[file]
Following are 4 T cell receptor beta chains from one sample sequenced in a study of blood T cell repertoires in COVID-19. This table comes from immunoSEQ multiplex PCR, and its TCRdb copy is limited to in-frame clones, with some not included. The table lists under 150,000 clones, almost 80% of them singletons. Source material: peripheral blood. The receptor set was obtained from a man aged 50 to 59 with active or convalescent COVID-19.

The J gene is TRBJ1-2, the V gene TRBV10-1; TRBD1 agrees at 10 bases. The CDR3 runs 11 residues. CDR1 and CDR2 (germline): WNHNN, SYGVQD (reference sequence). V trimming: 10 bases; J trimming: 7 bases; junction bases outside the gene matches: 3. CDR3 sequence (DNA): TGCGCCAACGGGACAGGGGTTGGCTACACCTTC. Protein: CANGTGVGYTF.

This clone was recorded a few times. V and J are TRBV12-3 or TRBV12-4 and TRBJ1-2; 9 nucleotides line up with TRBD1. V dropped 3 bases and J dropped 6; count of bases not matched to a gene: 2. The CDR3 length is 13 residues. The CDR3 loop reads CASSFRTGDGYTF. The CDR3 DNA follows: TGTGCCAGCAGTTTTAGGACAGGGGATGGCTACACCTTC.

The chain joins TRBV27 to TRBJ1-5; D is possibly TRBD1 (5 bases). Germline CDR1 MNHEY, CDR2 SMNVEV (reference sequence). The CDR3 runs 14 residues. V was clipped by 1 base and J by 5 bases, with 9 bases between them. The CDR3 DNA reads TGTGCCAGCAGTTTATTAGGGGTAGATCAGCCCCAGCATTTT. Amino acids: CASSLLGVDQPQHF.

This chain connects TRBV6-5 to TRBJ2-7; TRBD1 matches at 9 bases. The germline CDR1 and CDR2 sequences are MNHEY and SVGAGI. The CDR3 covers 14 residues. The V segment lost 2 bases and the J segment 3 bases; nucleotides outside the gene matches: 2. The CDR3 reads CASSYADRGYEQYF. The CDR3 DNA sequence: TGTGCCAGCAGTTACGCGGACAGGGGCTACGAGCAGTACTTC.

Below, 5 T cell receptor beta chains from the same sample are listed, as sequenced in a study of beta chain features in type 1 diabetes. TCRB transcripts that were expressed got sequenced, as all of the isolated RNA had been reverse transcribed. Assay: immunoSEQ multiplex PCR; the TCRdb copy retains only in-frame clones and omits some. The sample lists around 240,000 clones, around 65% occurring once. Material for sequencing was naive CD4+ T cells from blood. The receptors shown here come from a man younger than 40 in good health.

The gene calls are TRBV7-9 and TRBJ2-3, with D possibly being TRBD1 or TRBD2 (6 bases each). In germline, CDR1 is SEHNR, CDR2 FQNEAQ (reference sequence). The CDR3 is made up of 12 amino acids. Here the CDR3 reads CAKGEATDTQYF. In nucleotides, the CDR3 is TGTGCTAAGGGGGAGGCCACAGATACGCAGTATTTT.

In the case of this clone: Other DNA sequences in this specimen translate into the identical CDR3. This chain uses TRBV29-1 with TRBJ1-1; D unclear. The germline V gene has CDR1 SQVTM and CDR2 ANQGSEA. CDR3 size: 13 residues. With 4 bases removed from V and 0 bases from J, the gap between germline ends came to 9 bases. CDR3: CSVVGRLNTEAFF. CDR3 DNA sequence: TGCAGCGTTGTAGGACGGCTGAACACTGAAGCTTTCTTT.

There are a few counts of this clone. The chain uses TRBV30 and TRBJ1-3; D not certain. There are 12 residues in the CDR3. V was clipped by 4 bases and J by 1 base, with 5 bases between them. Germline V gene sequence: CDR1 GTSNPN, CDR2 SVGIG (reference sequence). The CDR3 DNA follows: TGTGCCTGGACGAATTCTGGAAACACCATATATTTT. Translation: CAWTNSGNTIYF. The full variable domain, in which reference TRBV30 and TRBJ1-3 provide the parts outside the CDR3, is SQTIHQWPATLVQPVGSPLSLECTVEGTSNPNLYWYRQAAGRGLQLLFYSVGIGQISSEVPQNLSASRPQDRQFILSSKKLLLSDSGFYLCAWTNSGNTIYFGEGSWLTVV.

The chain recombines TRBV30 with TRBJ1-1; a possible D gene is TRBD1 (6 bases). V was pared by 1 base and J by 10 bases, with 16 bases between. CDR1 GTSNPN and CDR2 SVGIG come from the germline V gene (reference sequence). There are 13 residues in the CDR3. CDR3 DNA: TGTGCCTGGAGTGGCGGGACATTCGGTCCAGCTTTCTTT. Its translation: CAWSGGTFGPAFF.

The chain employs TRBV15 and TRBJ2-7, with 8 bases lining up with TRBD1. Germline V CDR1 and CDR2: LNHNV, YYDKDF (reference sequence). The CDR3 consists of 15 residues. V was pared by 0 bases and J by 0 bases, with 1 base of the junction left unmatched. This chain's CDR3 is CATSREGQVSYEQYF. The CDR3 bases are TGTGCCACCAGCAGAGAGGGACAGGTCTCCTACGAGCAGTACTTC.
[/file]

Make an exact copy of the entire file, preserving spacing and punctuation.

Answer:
Following are 4 T cell receptor beta chains from one sample sequenced in a study of blood T cell repertoires in COVID-19. This table comes from immunoSEQ multiplex PCR, and its TCRdb copy is limited to in-frame clones, with some not included. The table lists under 150,000 clones, almost 80% of them singletons. Source material: peripheral blood. The receptor set was obtained from a man aged 50 to 59 with active or convalescent COVID-19.

The J gene is TRBJ1-2, the V gene TRBV10-1; TRBD1 agrees at 10 bases. The CDR3 runs 11 residues. CDR1 and CDR2 (germline): WNHNN, SYGVQD (reference sequence). V trimming: 10 bases; J trimming: 7 bases; junction bases outside the gene matches: 3. CDR3 sequence (DNA): TGCGCCAACGGGACAGGGGTTGGCTACACCTTC. Protein: CANGTGVGYTF.

This clone was recorded a few times. V and J are TRBV12-3 or TRBV12-4 and TRBJ1-2; 9 nucleotides line up with TRBD1. V dropped 3 bases and J dropped 6; count of bases not matched to a gene: 2. The CDR3 length is 13 residues. The CDR3 loop reads CASSFRTGDGYTF. The CDR3 DNA follows: TGTGCCAGCAGTTTTAGGACAGGGGATGGCTACACCTTC.

The chain joins TRBV27 to TRBJ1-5; D is possibly TRBD1 (5 bases). Germline CDR1 MNHEY, CDR2 SMNVEV (reference sequence). The CDR3 runs 14 residues. V was clipped by 1 base and J by 5 bases, with 9 bases between them. The CDR3 DNA reads TGTGCCAGCAGTTTATTAGGGGTAGATCAGCCCCAGCATTTT. Amino acids: CASSLLGVDQPQHF.

This chain connects TRBV6-5 to TRBJ2-7; TRBD1 matches at 9 bases. The germline CDR1 and CDR2 sequences are MNHEY and SVGAGI. The CDR3 covers 14 residues. The V segment lost 2 bases and the J segment 3 bases; nucleotides outside the gene matches: 2. The CDR3 reads CASSYADRGYEQYF. The CDR3 DNA sequence: TGTGCCAGCAGTTACGCGGACAGGGGCTACGAGCAGTACTTC.

Below, 5 T cell receptor beta chains from the same sample are listed, as sequenced in a study of beta chain features in type 1 diabetes. TCRB transcripts that were expressed got sequenced, as all of the isolated RNA had been reverse transcribed. Assay: immunoSEQ multiplex PCR; the TCRdb copy retains only in-frame clones and omits some. The sample lists around 240,000 clones, around 65% occurring once. Material for sequencing was naive CD4+ T cells from blood. The receptors shown here come from a man younger than 40 in good health.

The gene calls are TRBV7-9 and TRBJ2-3, with D possibly being TRBD1 or TRBD2 (6 bases each). In germline, CDR1 is SEHNR, CDR2 FQNEAQ (reference sequence). The CDR3 is made up of 12 amino acids. Here the CDR3 reads CAKGEATDTQYF. In nucleotides, the CDR3 is TGTGCTAAGGGGGAGGCCACAGATACGCAGTATTTT.

In the case of this clone: Other DNA sequences in this specimen translate into the identical CDR3. This chain uses TRBV29-1 with TRBJ1-1; D unclear. The germline V gene has CDR1 SQVTM and CDR2 ANQGSEA. CDR3 size: 13 residues. With 4 bases removed from V and 0 bases from J, the gap between germline ends came to 9 bases. CDR3: CSVVGRLNTEAFF. CDR3 DNA sequence: TGCAGCGTTGTAGGACGGCTGAACACTGAAGCTTTCTTT.

There are a few counts of this clone. The chain uses TRBV30 and TRBJ1-3; D not certain. There are 12 residues in the CDR3. V was clipped by 4 bases and J by 1 base, with 5 bases between them. Germline V gene sequence: CDR1 GTSNPN, CDR2 SVGIG (reference sequence). The CDR3 DNA follows: TGTGCCTGGACGAATTCTGGAAACACCATATATTTT. Translation: CAWTNSGNTIYF. The full variable domain, in which reference TRBV30 and TRBJ1-3 provide the parts outside the CDR3, is SQTIHQWPATLVQPVGSPLSLECTVEGTSNPNLYWYRQAAGRGLQLLFYSVGIGQISSEVPQNLSASRPQDRQFILSSKKLLLSDSGFYLCAWTNSGNTIYFGEGSWLTVV.

The chain recombines TRBV30 with TRBJ1-1; a possible D gene is TRBD1 (6 bases). V was pared by 1 base and J by 10 bases, with 16 bases between. CDR1 GTSNPN and CDR2 SVGIG come from the germline V gene (reference sequence). There are 13 residues in the CDR3. CDR3 DNA: TGTGCCTGGAGTGGCGGGACATTCGGTCCAGCTTTCTTT. Its translation: CAWSGGTFGPAFF.

The chain employs TRBV15 and TRBJ2-7, with 8 bases lining up with TRBD1. Germline V CDR1 and CDR2: LNHNV, YYDKDF (reference sequence). The CDR3 consists of 15 residues. V was pared by 0 bases and J by 0 bases, with 1 base of the junction left unmatched. This chain's CDR3 is CATSREGQVSYEQYF. The CDR3 bases are TGTGCCACCAGCAGAGAGGGACAGGTCTCCTACGAGCAGTACTTC.